Anyone who's had trouble organizing knows that sometimes the whole task feels too big to start, so you end up not starting at all.
In your head, it seems like you're looking at a mountain of stuff, and you have no climbing gear, no training, and definitely no Sherpa.
Do you tackle this pile of papers on the counter first, the extra room that's become your in-home storage unit, or should you do clothes because that Japanese lady says clothes are easiest?
Having a clear path can make the whole process seem a lot less daunting, so, I've taken the liberty of preparing some methods for you to choose from. Read them all, or skip to the one that sounds most awesome. You're so welcome!
The 6 ways to organize your organizing project are by prioritizing:
1) Urgency or an upcoming event
2) Rooms or things you use most often
3) A dream or a goal you want to realize in your home
4) Common areas first
5) Personal areas first
6) Clearing negative energy
1) Organizing by urgency or an upcoming event
I list this one first because urgency is a true motivator, and if you have guests coming to stay or you're hosting a dinner party, this is a marvelous place to start.
I'm not talking about the frantic boxing and bagging of items you don't know what to do with and then stashing them out of the way, like in the basement or a closet. No judgement, just saying.
I'm talking about tackling rooms where you intend to host because you'll have your goal front of mind - a place where your guests can feel comfortable and where you aren't worried someone will knock over a pile of papers, trinkets, and delayed decisions and a landslide falls at your feet.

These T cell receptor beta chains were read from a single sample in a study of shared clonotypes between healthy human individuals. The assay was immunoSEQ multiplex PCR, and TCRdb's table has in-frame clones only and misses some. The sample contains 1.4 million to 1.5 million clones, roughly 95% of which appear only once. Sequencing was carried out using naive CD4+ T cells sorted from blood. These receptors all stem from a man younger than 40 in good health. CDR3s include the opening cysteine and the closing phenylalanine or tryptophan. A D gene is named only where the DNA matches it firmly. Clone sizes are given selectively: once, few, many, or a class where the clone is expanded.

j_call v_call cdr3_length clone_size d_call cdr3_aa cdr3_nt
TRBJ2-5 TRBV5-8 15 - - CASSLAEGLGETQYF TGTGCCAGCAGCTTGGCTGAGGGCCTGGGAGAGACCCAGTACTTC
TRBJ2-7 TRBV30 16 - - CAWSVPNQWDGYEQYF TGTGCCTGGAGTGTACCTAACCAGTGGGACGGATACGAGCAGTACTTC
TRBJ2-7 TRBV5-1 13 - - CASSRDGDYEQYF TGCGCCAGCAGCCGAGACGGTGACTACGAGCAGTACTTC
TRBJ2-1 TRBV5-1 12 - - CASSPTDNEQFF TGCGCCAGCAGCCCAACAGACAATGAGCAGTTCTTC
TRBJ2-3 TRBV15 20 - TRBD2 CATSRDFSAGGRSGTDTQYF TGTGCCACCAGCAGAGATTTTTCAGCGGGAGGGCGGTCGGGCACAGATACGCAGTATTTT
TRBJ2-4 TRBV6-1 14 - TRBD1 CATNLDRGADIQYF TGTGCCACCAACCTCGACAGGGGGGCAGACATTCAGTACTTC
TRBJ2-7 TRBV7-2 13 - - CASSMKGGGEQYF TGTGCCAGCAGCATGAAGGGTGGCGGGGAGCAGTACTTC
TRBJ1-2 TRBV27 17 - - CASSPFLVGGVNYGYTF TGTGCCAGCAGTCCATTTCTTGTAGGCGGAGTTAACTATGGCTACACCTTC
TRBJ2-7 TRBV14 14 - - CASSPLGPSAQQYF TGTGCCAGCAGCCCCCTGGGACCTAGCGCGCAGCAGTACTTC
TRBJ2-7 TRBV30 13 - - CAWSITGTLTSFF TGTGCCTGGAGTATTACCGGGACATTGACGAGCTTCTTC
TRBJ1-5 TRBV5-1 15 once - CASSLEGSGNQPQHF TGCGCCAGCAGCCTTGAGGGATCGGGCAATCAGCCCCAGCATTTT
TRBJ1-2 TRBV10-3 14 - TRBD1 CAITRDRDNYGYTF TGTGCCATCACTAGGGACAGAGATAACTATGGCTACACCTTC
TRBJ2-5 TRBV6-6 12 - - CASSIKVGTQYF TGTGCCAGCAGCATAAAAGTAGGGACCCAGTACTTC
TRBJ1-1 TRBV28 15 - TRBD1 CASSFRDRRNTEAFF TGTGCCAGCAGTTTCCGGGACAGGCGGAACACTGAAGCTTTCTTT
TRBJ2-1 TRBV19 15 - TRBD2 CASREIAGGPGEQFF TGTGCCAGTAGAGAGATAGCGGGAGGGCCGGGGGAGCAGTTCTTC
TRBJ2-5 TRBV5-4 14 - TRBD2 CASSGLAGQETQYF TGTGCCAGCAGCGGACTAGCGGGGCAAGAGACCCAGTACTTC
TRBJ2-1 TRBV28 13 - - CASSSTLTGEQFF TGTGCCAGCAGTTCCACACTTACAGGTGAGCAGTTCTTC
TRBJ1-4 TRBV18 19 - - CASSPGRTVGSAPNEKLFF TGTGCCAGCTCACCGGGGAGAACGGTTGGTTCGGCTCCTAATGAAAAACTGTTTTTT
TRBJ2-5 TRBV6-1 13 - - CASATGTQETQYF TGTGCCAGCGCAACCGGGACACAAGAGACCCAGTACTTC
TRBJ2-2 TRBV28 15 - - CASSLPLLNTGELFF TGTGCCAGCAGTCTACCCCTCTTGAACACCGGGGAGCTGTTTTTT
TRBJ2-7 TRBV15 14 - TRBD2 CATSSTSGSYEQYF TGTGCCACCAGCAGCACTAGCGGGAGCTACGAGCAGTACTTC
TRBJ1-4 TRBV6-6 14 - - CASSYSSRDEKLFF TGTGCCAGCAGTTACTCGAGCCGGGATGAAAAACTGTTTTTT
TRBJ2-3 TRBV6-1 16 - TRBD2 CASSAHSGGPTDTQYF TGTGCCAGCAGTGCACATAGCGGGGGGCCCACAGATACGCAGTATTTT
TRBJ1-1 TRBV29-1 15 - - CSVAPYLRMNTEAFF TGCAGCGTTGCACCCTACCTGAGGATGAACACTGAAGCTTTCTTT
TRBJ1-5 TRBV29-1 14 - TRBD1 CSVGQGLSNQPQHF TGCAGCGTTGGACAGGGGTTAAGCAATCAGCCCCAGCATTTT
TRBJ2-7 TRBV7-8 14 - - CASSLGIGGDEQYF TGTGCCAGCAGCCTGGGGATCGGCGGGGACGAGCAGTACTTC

You already know what would make these urgent spaces feel homey and welcoming, so focus on a) creating open floorspace, b) clearing surfaces, and c) removing things that belong somewhere else.
I recommend that you group like things together first, which will often tell you whether they belong in the room they're in or if they belong somewhere else. Books like to live with their book friends for instance, not on the dining room table where you want to share a meal.
2) Organizing by rooms and things you use most often
Starting with frequency of use makes sense if the whole house seems daunting, but you feel comfortable with the stuff you use all the time.
Pick your top 3 most-used rooms and the activities you do in them. Organize the things you want to use in the room first and gather all the things that don't fit the purpose of the room so you can move them somewhere else.
Don't worry about organizing the items that don't belong in the room at this step. Your job right now is to focus on what does belong and what you do want to use the space for.
Once these first 3 rooms are done, check in with yourself.
Does each room feel the way you want it to feel?
Are there any lingering items that don't fit?
Are there any activities you thought you wanted to do in here but now you want to move somewhere else?
Acknowledge that you did these three rooms and that you have the ability to move on to the next room and the next, even if they're full of cobwebs and dusty objects. You already did it three times, you can totally do it again!
3) Organizing for a dream or a goal you want to realize in your home
This method is wonderful if you're feeling really uninspired in your space and you need something truly amazing to get you into the organizing groove.